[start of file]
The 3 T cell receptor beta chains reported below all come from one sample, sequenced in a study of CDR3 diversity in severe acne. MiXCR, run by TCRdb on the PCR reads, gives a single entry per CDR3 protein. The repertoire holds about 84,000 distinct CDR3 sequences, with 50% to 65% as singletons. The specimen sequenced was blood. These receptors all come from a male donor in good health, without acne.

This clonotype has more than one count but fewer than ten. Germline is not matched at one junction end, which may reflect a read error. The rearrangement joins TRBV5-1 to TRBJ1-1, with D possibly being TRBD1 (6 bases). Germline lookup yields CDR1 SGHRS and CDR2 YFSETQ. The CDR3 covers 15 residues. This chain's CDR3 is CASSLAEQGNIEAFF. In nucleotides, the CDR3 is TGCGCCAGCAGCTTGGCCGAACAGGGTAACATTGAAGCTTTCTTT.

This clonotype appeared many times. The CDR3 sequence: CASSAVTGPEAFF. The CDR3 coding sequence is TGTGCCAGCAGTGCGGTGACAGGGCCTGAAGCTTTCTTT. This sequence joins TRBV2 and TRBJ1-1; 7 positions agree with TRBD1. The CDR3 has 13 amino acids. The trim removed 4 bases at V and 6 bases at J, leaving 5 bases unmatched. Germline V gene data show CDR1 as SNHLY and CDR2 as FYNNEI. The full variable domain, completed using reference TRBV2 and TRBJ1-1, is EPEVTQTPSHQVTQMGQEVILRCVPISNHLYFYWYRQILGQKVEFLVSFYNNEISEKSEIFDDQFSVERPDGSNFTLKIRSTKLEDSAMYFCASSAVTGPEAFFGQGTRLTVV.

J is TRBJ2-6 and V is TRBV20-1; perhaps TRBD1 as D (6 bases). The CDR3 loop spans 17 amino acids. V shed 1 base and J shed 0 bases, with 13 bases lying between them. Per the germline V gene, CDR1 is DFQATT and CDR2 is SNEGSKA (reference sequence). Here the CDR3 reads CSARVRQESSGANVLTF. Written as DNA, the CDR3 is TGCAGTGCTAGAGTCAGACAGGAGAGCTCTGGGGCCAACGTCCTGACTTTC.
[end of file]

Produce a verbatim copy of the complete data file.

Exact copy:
The 3 T cell receptor beta chains reported below all come from one sample, sequenced in a study of CDR3 diversity in severe acne. MiXCR, run by TCRdb on the PCR reads, gives a single entry per CDR3 protein. The repertoire holds about 84,000 distinct CDR3 sequences, with 50% to 65% as singletons. The specimen sequenced was blood. These receptors all come from a male donor in good health, without acne.

This clonotype has more than one count but fewer than ten. Germline is not matched at one junction end, which may reflect a read error. The rearrangement joins TRBV5-1 to TRBJ1-1, with D possibly being TRBD1 (6 bases). Germline lookup yields CDR1 SGHRS and CDR2 YFSETQ. The CDR3 covers 15 residues. This chain's CDR3 is CASSLAEQGNIEAFF. In nucleotides, the CDR3 is TGCGCCAGCAGCTTGGCCGAACAGGGTAACATTGAAGCTTTCTTT.

This clonotype appeared many times. The CDR3 sequence: CASSAVTGPEAFF. The CDR3 coding sequence is TGTGCCAGCAGTGCGGTGACAGGGCCTGAAGCTTTCTTT. This sequence joins TRBV2 and TRBJ1-1; 7 positions agree with TRBD1. The CDR3 has 13 amino acids. The trim removed 4 bases at V and 6 bases at J, leaving 5 bases unmatched. Germline V gene data show CDR1 as SNHLY and CDR2 as FYNNEI. The full variable domain, completed using reference TRBV2 and TRBJ1-1, is EPEVTQTPSHQVTQMGQEVILRCVPISNHLYFYWYRQILGQKVEFLVSFYNNEISEKSEIFDDQFSVERPDGSNFTLKIRSTKLEDSAMYFCASSAVTGPEAFFGQGTRLTVV.

J is TRBJ2-6 and V is TRBV20-1; perhaps TRBD1 as D (6 bases). The CDR3 loop spans 17 amino acids. V shed 1 base and J shed 0 bases, with 13 bases lying between them. Per the germline V gene, CDR1 is DFQATT and CDR2 is SNEGSKA (reference sequence). Here the CDR3 reads CSARVRQESSGANVLTF. Written as DNA, the CDR3 is TGCAGTGCTAGAGTCAGACAGGAGAGCTCTGGGGCCAACGTCCTGACTTTC.